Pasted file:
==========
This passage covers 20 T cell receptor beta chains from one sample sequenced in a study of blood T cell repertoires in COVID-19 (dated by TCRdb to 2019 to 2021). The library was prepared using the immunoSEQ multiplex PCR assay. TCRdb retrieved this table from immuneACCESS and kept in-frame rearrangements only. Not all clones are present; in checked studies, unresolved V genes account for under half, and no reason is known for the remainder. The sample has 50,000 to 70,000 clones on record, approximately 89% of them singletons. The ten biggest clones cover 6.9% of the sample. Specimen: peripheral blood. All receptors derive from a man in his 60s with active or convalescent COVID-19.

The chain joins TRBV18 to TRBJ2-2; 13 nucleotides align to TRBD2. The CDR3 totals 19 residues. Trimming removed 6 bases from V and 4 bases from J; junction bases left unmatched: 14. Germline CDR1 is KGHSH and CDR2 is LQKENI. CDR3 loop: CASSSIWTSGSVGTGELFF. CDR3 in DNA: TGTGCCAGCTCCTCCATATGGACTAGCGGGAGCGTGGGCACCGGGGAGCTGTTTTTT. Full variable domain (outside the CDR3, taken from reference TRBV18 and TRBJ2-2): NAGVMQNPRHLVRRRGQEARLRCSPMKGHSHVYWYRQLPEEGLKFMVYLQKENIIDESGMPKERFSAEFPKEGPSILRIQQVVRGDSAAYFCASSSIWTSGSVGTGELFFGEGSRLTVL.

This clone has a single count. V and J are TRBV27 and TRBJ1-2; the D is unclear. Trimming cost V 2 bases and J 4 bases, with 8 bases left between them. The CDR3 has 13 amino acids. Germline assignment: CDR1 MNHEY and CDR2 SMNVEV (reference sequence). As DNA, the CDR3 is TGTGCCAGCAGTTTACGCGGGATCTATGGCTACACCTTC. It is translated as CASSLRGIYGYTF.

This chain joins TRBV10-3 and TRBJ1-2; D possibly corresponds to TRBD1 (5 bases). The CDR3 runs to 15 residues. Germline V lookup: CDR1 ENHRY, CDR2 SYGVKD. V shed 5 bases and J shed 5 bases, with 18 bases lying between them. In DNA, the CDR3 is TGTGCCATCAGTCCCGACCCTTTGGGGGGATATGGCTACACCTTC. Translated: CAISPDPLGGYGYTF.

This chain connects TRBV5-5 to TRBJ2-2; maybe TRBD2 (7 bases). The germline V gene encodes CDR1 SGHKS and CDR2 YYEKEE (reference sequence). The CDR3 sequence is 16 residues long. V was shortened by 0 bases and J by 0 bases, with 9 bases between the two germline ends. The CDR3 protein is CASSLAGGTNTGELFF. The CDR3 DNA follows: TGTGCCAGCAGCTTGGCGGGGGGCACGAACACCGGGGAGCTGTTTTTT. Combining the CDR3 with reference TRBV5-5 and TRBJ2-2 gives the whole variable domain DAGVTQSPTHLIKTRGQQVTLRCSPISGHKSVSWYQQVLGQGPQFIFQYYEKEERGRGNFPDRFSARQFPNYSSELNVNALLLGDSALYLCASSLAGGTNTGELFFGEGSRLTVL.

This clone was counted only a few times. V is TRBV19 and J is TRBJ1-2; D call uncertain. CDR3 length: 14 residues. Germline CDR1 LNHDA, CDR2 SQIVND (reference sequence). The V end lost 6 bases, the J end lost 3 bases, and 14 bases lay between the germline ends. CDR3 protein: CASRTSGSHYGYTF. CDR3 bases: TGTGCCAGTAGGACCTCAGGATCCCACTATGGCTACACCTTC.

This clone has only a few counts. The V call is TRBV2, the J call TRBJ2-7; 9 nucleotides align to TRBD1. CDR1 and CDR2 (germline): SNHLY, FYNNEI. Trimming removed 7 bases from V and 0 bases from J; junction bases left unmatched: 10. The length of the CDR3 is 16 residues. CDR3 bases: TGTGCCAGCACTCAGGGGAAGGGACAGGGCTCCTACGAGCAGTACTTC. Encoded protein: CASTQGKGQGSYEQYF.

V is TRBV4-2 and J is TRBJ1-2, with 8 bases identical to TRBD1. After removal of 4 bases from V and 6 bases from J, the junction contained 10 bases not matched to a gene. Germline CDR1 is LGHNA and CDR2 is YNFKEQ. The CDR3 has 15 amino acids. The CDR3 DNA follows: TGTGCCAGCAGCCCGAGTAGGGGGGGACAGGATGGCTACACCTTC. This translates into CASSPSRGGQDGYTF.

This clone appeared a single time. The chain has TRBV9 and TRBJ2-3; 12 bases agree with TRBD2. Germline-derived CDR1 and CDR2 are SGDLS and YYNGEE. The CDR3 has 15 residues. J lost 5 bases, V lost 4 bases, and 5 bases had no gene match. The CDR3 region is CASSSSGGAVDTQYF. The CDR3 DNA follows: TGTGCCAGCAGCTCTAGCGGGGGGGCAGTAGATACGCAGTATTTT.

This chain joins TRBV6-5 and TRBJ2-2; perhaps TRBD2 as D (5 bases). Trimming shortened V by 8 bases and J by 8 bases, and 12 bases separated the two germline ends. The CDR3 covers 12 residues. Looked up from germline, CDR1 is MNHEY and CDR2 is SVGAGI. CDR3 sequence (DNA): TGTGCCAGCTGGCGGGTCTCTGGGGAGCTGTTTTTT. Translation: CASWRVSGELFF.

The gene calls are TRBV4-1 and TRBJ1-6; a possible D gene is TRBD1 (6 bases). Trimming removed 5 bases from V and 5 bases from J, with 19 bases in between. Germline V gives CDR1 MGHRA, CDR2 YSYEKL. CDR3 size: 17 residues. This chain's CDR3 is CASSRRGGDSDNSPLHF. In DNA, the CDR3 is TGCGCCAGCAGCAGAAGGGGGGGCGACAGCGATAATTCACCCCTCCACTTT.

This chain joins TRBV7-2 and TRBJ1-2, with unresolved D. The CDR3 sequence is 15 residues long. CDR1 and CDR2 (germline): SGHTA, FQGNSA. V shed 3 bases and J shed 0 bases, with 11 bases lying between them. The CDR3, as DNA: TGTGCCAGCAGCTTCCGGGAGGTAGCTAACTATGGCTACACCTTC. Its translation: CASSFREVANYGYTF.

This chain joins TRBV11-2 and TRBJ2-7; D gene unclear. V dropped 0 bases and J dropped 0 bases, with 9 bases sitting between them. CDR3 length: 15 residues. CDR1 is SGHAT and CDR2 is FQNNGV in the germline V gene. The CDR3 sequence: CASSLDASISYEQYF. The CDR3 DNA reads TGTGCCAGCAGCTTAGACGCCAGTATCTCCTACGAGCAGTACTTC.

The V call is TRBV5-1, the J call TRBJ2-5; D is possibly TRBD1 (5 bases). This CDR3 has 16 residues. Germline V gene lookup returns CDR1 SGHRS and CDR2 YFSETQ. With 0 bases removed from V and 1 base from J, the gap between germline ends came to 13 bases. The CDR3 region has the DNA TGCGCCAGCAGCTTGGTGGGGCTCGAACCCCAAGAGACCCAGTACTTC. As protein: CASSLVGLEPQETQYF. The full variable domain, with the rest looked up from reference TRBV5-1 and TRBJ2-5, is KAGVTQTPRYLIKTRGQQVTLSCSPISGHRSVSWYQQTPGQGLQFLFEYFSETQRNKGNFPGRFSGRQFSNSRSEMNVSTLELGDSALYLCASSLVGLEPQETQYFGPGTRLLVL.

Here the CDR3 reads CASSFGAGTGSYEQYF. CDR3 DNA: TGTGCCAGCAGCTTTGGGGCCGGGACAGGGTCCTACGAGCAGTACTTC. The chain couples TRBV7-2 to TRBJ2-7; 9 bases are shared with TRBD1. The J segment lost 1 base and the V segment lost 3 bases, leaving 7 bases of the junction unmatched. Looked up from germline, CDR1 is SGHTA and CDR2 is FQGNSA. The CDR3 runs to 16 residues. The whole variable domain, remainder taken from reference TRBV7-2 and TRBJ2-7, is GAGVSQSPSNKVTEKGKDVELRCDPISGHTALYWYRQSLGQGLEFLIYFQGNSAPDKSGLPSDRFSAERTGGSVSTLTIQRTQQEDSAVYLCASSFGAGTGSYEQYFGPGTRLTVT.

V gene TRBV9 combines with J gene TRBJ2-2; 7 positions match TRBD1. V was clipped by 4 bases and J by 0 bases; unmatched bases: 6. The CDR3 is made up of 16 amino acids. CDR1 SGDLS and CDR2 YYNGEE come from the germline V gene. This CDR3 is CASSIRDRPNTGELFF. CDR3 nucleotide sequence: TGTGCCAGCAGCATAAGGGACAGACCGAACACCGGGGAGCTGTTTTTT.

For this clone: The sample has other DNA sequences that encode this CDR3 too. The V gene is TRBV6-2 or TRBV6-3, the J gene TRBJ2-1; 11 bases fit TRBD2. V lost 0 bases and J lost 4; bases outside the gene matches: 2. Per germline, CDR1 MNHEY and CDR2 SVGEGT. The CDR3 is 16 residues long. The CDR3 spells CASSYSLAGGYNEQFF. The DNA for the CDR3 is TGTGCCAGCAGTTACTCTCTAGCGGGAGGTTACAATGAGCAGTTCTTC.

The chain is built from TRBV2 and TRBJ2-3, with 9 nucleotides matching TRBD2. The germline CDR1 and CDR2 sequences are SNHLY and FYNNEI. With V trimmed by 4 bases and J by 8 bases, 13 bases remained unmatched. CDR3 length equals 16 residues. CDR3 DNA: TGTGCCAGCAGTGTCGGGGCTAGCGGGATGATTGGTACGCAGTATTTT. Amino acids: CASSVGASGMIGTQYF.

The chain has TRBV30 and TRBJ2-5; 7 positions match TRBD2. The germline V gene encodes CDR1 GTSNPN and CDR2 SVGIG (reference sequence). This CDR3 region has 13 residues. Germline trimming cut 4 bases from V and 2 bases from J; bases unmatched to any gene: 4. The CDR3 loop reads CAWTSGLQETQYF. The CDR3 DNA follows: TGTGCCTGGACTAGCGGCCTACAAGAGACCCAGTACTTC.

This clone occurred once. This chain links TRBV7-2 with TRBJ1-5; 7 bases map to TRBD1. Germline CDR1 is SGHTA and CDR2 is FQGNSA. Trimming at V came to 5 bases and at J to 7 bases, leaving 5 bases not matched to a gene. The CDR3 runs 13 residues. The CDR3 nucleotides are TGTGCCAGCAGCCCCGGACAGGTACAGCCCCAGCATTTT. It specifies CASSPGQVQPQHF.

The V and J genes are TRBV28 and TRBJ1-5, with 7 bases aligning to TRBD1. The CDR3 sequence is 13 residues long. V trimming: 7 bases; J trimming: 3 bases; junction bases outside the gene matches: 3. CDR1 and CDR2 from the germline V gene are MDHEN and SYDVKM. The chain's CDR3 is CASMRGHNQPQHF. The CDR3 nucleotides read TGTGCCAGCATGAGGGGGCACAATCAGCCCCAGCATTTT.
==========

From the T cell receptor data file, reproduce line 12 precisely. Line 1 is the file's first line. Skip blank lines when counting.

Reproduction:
This chain joins TRBV7-2 and TRBJ1-2, with unresolved D. The CDR3 sequence is 15 residues long. CDR1 and CDR2 (germline): SGHTA, FQGNSA. V shed 3 bases and J shed 0 bases, with 11 bases lying between them. The CDR3, as DNA: TGTGCCAGCAGCTTCCGGGAGGTAGCTAACTATGGCTACACCTTC. Its translation: CASSFREVANYGYTF.